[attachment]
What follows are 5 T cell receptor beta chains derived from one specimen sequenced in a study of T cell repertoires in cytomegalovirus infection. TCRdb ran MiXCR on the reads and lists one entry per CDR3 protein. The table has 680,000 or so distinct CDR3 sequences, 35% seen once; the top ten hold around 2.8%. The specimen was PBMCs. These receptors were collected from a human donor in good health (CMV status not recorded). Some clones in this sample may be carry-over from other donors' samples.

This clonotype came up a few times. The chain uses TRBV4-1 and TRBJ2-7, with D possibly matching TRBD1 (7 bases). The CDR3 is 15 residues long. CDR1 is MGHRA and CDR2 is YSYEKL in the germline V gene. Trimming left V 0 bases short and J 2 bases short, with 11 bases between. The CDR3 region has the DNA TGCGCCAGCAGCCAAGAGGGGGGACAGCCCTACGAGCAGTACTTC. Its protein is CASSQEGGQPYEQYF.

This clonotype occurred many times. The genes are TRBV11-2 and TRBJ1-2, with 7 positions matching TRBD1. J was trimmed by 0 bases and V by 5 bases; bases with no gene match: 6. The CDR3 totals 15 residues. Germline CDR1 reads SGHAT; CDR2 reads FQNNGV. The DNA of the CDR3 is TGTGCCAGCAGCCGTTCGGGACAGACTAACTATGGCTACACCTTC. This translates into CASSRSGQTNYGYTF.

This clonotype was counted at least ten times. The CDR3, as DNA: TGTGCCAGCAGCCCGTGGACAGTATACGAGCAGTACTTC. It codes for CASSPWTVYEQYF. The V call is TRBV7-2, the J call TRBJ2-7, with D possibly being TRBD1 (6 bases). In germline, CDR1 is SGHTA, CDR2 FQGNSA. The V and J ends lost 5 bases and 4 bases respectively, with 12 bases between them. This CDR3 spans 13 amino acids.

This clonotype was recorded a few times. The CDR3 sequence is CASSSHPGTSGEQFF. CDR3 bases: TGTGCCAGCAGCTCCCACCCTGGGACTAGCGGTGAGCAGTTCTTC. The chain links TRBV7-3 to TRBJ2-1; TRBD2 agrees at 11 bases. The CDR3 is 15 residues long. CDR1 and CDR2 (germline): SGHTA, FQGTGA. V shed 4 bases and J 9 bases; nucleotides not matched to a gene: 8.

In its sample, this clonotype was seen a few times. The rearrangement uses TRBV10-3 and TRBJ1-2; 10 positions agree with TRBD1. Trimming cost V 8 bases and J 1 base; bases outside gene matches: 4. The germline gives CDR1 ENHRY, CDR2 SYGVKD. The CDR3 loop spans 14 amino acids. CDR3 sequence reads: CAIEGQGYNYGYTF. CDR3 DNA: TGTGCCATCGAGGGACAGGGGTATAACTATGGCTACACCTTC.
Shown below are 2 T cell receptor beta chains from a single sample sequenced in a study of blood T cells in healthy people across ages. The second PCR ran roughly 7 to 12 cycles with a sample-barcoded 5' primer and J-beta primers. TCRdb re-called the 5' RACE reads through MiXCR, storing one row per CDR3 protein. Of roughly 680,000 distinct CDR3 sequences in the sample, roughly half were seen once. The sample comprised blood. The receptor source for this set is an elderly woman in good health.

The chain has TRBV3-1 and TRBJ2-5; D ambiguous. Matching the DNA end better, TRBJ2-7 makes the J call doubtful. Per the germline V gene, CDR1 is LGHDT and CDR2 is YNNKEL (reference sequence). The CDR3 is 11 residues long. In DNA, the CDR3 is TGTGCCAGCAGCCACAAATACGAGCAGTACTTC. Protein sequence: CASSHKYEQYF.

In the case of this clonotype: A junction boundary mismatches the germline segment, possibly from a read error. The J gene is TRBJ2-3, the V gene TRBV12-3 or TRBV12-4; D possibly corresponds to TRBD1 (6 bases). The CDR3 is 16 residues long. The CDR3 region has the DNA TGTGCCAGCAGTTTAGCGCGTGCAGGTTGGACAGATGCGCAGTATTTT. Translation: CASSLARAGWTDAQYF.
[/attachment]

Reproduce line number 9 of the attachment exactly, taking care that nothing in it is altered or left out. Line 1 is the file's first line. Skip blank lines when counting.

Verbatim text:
In the case of this clonotype: A junction boundary mismatches the germline segment, possibly from a read error. The J gene is TRBJ2-3, the V gene TRBV12-3 or TRBV12-4; D possibly corresponds to TRBD1 (6 bases). The CDR3 is 16 residues long. The CDR3 region has the DNA TGTGCCAGCAGTTTAGCGCGTGCAGGTTGGACAGATGCGCAGTATTTT. Translation: CASSLARAGWTDAQYF.